Professor David Gadsby FRS
David Gadsby is a cell physiologist who is renowned for his work on the proteins found in cell membranes. Such proteins typically act as pumps or channels that move substances in or out of cells. Although initially considered to be unrelated entities, David’s work overturned this view to suggest that these two types of conduit are more closely related.
His research focuses on the mechanism and structure of the sodium–potassium pump, found in all eukaryotic cells and responsible for maintaining their normal state. He has also defined a more detailed structure, and mechanism of action, of the cystic fibrosis transmembrane conductance regulator protein. Mutations in this cell membrane channel are responsible for the disease cystic fibrosis.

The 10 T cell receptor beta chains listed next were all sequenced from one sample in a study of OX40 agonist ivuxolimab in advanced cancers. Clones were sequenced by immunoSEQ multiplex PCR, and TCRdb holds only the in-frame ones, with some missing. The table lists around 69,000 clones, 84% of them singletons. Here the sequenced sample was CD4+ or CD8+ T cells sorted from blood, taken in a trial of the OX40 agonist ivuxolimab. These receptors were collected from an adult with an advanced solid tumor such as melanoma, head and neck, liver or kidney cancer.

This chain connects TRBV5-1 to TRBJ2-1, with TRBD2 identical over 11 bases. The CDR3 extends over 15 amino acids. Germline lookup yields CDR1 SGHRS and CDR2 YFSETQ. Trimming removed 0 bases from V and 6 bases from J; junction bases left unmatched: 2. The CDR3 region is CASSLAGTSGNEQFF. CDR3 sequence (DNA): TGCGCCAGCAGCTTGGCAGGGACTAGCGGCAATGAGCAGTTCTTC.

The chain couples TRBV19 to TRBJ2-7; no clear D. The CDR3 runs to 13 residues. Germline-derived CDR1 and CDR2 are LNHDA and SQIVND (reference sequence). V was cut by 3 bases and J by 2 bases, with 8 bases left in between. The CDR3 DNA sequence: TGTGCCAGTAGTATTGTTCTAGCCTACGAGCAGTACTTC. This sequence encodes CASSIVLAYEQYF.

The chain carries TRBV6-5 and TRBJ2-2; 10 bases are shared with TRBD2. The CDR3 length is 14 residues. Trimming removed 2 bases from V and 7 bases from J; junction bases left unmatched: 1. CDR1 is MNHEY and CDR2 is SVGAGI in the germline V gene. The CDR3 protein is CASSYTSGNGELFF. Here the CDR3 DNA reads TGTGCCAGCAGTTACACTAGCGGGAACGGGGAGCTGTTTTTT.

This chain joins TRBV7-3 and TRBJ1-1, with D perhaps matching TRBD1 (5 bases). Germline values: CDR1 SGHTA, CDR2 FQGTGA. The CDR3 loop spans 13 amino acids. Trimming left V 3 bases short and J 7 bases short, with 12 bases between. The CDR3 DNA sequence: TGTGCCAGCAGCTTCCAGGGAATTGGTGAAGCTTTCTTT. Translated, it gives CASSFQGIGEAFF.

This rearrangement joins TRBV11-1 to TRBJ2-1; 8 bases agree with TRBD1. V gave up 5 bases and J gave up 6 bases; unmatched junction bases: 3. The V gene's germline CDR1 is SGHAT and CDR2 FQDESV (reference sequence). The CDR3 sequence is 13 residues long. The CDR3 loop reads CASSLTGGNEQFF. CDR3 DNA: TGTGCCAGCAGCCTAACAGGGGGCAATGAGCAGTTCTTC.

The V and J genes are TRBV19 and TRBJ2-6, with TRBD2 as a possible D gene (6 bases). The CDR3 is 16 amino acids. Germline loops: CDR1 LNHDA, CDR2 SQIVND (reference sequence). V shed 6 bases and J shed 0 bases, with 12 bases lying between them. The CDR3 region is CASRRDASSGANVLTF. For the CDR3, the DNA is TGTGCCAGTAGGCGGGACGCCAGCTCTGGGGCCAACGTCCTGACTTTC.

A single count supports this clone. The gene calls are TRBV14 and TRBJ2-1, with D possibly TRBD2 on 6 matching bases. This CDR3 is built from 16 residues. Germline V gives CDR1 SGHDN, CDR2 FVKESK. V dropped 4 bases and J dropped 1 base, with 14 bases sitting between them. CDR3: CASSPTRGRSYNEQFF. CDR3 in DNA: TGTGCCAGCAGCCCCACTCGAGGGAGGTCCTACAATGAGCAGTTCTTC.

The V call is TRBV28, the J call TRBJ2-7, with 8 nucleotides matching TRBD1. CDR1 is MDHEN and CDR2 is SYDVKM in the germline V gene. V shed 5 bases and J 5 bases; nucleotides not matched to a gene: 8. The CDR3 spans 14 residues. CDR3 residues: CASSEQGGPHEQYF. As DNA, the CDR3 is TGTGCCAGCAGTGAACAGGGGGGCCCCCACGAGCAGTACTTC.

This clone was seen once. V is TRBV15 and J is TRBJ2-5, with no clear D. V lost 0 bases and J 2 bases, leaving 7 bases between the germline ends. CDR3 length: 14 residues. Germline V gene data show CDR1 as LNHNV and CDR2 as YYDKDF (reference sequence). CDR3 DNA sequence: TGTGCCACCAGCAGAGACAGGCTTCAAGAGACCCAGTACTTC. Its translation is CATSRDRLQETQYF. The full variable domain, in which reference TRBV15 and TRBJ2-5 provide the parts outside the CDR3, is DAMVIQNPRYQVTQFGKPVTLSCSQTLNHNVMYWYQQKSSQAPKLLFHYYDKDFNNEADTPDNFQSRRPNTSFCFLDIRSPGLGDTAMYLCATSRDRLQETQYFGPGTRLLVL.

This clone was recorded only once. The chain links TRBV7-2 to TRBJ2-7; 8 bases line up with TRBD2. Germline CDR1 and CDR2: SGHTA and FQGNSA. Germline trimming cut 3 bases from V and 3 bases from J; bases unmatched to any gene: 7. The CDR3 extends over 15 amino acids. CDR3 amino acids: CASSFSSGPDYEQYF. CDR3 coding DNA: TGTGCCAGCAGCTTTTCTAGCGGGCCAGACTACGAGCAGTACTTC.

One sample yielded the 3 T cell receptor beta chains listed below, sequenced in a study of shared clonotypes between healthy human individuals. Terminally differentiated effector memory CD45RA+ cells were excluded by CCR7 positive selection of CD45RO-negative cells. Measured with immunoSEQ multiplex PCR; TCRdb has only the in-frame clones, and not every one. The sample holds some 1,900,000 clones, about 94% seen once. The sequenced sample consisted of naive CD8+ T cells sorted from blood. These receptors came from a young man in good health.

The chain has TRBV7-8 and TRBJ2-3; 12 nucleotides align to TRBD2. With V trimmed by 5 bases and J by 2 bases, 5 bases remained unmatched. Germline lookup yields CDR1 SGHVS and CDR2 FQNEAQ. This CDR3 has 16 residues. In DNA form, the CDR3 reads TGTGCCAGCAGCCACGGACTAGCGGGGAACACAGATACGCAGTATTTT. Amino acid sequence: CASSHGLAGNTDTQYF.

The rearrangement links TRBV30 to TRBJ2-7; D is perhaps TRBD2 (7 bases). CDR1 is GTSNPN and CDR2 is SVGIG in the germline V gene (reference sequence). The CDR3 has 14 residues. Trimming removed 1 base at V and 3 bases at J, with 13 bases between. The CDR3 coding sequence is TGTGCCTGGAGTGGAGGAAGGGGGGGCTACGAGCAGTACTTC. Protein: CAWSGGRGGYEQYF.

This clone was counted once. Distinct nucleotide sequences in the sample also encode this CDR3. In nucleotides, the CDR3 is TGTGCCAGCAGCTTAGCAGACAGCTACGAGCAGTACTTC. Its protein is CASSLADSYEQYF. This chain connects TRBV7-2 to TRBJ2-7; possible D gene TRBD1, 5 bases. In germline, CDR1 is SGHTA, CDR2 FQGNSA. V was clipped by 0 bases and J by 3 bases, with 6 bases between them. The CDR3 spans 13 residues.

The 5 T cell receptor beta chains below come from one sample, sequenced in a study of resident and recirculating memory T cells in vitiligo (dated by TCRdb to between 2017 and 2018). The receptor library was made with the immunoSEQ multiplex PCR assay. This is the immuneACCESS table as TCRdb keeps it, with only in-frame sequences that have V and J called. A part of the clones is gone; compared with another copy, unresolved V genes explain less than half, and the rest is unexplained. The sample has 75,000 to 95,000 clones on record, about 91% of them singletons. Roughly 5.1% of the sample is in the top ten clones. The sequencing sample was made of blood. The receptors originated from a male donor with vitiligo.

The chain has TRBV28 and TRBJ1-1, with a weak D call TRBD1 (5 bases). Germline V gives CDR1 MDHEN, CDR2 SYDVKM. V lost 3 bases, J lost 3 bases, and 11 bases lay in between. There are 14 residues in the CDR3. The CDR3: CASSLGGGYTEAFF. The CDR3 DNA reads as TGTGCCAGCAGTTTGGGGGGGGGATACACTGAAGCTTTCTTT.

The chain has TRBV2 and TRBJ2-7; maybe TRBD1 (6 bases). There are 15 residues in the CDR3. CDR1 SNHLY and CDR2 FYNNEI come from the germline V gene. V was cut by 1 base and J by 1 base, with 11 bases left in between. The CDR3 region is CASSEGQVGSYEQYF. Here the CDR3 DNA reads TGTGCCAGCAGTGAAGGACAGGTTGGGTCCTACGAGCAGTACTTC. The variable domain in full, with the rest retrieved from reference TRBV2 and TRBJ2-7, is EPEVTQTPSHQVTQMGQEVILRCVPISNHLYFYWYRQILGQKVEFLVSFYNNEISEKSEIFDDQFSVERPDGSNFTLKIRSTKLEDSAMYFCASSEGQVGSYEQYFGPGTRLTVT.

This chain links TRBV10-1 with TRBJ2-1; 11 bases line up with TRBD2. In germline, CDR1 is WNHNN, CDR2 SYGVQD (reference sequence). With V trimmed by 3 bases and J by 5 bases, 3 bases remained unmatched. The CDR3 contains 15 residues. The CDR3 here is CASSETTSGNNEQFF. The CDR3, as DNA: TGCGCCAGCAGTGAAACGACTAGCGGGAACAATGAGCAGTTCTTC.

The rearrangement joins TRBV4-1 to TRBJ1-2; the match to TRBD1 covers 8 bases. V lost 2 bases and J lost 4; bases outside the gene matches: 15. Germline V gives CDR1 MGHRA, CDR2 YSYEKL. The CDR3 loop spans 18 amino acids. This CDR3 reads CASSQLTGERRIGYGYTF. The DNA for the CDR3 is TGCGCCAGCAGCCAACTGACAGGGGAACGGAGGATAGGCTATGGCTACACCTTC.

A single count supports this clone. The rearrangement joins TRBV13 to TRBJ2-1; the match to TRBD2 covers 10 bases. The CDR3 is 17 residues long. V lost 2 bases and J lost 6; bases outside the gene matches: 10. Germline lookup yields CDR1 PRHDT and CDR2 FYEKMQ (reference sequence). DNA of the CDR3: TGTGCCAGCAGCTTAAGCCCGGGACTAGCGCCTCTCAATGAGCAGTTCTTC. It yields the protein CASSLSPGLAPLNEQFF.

David is Patrick A. Gerschel Family Professor and Head of the Laboratory of Cardiac and Membrane Physiology at the Rockefeller University. He has published around 80 papers in his field and received a number of awards, including the Cole Award of the Biophysical Society in 1995, and a MERIT Award from the National Institutes of Health in 1998.
Patrick A Gerschel Family Professor and Head, Laboratory of Cardiac and Membrane Physiology, Rockefeller University
Interest and expertise
- Biochemistry and molecular cell biology
- Biochemistry and molecular biology, Biophysics and structural biology
- Anatomy, physiology and neurosciences
- Physiology incl biophysics of cells (non-clinical)
Electrophysiology, Ion channels, Ion pumps, ATPases, Membrane protein structure and mechanism